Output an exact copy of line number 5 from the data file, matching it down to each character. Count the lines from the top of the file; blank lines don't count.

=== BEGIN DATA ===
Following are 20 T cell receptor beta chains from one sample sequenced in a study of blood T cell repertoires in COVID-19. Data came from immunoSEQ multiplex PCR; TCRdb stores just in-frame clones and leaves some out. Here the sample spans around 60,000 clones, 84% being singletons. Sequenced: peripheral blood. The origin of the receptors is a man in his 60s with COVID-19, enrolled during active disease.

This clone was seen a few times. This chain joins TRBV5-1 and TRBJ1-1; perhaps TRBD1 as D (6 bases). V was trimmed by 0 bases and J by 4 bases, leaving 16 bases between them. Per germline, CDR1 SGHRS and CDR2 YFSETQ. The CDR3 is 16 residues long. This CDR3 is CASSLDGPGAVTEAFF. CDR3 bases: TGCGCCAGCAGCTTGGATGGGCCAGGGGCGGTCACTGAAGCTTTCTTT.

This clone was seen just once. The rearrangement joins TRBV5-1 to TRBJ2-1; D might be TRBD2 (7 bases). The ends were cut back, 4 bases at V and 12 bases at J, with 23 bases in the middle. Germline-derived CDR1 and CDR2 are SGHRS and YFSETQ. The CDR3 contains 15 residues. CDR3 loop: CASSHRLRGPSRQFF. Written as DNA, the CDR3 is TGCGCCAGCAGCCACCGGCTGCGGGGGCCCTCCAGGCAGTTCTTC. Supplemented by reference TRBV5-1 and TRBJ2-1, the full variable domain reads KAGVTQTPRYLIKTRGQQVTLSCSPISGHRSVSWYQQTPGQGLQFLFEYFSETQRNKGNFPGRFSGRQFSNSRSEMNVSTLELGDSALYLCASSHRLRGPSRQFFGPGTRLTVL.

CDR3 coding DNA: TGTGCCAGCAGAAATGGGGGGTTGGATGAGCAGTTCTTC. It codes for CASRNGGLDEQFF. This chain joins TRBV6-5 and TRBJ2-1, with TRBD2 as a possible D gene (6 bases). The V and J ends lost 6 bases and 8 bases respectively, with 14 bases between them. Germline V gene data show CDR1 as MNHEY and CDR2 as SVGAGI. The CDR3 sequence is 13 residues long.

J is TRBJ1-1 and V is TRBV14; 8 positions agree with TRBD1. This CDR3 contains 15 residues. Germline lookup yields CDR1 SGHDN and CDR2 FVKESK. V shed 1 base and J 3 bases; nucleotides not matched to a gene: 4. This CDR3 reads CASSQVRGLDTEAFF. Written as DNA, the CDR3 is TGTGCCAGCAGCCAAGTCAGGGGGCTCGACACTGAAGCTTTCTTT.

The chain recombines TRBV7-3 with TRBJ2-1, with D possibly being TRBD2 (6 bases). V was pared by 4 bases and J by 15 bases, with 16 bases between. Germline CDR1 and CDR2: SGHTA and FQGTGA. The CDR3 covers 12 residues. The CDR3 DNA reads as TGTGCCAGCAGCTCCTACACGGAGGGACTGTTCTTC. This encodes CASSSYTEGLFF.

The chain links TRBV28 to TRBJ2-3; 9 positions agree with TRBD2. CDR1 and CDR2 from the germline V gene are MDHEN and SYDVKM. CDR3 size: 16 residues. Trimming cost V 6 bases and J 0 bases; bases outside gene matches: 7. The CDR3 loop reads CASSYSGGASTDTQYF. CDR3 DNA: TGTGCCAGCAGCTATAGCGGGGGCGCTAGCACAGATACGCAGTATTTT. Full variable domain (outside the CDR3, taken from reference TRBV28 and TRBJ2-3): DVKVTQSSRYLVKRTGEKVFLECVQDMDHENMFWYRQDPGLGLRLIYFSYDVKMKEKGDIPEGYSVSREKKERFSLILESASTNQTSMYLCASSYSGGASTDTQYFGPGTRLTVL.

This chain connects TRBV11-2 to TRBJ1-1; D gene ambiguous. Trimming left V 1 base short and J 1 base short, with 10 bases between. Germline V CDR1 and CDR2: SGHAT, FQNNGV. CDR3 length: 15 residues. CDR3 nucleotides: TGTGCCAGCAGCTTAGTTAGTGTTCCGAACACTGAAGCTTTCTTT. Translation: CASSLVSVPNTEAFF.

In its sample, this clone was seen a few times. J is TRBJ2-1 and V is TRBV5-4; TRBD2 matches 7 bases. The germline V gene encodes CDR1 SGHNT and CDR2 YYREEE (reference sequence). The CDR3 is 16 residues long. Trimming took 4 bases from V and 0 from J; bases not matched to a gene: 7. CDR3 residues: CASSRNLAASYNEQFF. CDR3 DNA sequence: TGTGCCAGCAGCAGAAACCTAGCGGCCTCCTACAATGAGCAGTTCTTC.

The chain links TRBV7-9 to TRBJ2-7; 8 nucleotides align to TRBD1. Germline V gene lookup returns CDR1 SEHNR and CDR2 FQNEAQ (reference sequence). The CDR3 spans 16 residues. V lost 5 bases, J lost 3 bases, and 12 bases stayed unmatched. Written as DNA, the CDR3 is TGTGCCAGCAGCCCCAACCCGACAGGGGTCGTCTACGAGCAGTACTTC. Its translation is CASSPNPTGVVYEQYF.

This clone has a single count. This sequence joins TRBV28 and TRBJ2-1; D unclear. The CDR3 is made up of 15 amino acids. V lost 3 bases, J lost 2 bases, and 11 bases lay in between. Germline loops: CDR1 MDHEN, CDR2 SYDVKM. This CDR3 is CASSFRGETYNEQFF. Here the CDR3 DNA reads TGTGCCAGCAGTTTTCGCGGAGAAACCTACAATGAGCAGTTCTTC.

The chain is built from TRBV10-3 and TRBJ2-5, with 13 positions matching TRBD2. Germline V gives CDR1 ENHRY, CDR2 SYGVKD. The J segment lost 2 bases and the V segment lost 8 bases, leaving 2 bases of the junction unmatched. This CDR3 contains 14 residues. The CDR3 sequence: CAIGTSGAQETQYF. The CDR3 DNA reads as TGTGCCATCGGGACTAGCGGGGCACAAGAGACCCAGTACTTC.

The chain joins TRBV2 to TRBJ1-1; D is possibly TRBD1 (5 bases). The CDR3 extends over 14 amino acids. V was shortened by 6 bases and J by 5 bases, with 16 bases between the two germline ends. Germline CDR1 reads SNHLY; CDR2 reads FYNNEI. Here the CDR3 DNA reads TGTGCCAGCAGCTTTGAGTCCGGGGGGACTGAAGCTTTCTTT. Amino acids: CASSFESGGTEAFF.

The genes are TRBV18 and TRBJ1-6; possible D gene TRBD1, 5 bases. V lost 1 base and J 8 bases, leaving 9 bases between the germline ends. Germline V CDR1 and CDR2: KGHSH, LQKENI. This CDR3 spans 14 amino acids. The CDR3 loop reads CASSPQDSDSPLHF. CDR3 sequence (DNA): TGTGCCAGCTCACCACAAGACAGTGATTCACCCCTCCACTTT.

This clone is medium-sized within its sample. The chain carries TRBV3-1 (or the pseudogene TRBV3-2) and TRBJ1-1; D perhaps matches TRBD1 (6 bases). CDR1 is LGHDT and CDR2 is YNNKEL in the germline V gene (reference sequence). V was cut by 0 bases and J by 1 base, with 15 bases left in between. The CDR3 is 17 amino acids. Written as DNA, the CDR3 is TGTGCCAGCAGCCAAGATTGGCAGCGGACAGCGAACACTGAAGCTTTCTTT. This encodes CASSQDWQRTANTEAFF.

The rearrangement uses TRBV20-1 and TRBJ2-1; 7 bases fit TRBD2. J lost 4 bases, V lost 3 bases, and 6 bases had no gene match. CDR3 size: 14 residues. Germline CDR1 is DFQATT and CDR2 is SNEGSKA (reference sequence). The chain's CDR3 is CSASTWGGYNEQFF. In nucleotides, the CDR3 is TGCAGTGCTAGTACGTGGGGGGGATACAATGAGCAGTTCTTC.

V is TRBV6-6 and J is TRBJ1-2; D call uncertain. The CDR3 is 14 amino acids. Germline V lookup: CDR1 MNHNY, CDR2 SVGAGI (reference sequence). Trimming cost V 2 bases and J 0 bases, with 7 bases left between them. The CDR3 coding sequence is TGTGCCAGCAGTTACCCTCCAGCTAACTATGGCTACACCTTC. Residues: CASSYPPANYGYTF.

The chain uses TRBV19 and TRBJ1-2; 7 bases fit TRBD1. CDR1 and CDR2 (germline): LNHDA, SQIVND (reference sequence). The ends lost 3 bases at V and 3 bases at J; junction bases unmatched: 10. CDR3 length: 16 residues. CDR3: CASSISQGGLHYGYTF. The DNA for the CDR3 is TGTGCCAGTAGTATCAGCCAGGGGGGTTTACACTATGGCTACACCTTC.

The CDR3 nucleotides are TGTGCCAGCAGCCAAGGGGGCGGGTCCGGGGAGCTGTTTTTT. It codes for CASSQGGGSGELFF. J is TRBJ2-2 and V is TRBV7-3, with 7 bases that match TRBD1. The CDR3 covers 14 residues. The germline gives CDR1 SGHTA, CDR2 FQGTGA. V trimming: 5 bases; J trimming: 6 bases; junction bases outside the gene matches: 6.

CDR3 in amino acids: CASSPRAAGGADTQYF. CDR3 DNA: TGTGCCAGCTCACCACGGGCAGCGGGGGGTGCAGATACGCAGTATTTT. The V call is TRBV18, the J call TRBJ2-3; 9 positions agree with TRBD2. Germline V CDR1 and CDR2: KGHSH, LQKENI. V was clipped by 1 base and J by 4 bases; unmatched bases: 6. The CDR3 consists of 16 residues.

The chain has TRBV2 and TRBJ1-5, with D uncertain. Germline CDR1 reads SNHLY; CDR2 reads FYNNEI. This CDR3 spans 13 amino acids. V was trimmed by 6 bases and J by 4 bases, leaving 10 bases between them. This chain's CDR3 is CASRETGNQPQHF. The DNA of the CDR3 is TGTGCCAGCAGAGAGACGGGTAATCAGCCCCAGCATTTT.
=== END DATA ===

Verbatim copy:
J is TRBJ1-1 and V is TRBV14; 8 positions agree with TRBD1. This CDR3 contains 15 residues. Germline lookup yields CDR1 SGHDN and CDR2 FVKESK. V shed 1 base and J 3 bases; nucleotides not matched to a gene: 4. This CDR3 reads CASSQVRGLDTEAFF. Written as DNA, the CDR3 is TGTGCCAGCAGCCAAGTCAGGGGGCTCGACACTGAAGCTTTCTTT.